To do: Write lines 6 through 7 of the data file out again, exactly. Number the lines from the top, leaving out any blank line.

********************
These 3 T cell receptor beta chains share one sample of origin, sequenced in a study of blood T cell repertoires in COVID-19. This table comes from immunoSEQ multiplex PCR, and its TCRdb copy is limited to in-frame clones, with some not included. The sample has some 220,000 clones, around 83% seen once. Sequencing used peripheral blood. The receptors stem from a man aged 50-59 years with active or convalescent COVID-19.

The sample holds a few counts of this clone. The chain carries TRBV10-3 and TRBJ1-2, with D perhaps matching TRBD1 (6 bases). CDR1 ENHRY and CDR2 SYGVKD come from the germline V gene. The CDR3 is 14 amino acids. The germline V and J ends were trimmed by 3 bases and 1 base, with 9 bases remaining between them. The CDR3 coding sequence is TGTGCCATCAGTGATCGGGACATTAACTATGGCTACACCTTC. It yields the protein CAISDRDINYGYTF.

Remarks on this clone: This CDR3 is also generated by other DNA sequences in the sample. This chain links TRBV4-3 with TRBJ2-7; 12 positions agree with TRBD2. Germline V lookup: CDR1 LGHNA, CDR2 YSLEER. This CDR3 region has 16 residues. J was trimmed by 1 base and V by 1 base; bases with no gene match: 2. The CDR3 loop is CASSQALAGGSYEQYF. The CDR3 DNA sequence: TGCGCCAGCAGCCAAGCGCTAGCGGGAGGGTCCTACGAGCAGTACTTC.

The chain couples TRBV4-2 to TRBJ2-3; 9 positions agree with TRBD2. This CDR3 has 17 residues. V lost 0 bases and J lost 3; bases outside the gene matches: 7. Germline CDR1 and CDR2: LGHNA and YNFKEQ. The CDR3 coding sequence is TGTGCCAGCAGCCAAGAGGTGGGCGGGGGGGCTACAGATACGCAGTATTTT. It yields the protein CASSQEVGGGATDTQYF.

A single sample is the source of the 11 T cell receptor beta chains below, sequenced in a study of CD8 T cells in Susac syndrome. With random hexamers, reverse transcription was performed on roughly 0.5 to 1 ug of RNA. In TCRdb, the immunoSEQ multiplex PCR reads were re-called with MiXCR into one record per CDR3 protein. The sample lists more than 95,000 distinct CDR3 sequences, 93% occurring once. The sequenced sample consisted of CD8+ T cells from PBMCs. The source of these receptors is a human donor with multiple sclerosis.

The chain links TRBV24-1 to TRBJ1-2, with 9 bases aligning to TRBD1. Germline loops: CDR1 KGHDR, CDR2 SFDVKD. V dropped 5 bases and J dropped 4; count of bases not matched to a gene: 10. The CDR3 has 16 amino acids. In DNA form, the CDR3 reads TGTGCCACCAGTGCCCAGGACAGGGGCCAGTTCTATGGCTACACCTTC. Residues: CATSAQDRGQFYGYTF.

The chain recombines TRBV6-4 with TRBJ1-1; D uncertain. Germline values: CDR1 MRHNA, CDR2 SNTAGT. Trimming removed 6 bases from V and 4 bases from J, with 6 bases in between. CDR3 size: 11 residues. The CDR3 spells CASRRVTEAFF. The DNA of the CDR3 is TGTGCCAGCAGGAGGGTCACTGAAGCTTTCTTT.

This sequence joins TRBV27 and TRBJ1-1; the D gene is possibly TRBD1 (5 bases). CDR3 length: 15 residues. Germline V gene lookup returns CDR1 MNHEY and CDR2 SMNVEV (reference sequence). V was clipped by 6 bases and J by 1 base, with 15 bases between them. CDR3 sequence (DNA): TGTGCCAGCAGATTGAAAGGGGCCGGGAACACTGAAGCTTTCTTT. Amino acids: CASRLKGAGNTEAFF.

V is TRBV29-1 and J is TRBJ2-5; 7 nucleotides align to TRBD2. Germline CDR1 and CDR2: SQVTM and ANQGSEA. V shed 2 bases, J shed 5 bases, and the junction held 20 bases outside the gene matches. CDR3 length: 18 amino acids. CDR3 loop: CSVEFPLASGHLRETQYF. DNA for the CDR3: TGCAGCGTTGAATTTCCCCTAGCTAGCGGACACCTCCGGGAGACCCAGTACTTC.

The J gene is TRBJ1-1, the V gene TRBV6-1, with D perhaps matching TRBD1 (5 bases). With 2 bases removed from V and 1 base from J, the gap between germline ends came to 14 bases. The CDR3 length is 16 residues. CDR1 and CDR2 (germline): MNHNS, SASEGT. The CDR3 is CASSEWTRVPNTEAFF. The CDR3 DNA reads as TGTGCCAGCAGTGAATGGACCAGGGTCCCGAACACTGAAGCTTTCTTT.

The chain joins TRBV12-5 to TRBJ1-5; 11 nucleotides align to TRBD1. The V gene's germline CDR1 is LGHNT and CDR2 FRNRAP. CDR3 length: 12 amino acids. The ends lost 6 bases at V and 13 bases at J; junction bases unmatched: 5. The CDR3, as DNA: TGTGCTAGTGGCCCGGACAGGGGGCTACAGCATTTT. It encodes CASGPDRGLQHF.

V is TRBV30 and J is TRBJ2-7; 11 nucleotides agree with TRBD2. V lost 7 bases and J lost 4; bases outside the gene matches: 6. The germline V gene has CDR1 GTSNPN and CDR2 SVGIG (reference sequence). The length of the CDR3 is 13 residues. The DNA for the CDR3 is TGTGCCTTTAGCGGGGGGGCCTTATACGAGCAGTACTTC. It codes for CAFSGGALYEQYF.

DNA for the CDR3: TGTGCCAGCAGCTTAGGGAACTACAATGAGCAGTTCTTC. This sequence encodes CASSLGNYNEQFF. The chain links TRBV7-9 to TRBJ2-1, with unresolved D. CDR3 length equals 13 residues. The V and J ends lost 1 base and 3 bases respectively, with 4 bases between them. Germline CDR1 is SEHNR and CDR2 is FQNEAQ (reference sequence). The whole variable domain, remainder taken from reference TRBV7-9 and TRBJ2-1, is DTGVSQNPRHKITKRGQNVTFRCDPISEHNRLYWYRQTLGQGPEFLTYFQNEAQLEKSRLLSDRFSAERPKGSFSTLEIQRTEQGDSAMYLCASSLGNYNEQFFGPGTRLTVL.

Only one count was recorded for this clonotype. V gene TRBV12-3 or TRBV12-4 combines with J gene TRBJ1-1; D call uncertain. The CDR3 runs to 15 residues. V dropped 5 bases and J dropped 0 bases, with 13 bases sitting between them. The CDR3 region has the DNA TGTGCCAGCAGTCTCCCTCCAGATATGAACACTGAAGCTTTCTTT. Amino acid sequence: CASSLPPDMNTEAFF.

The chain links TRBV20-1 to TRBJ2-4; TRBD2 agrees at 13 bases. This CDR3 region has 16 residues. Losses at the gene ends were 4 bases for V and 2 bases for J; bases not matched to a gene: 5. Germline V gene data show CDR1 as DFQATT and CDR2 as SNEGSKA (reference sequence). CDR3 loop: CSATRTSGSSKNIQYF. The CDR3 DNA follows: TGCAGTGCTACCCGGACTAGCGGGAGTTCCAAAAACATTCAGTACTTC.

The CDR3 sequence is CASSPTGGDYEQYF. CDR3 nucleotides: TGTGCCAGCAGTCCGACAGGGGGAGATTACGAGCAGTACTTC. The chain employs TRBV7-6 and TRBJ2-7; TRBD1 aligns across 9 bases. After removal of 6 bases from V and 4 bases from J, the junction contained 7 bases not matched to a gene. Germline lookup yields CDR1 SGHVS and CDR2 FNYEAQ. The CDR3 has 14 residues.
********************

The chain links TRBV24-1 to TRBJ1-2, with 9 bases aligning to TRBD1. Germline loops: CDR1 KGHDR, CDR2 SFDVKD. V dropped 5 bases and J dropped 4; count of bases not matched to a gene: 10. The CDR3 has 16 amino acids. In DNA form, the CDR3 reads TGTGCCACCAGTGCCCAGGACAGGGGCCAGTTCTATGGCTACACCTTC. Residues: CATSAQDRGQFYGYTF.

The chain recombines TRBV6-4 with TRBJ1-1; D uncertain. Germline values: CDR1 MRHNA, CDR2 SNTAGT. Trimming removed 6 bases from V and 4 bases from J, with 6 bases in between. CDR3 size: 11 residues. The CDR3 spells CASRRVTEAFF. The DNA of the CDR3 is TGTGCCAGCAGGAGGGTCACTGAAGCTTTCTTT.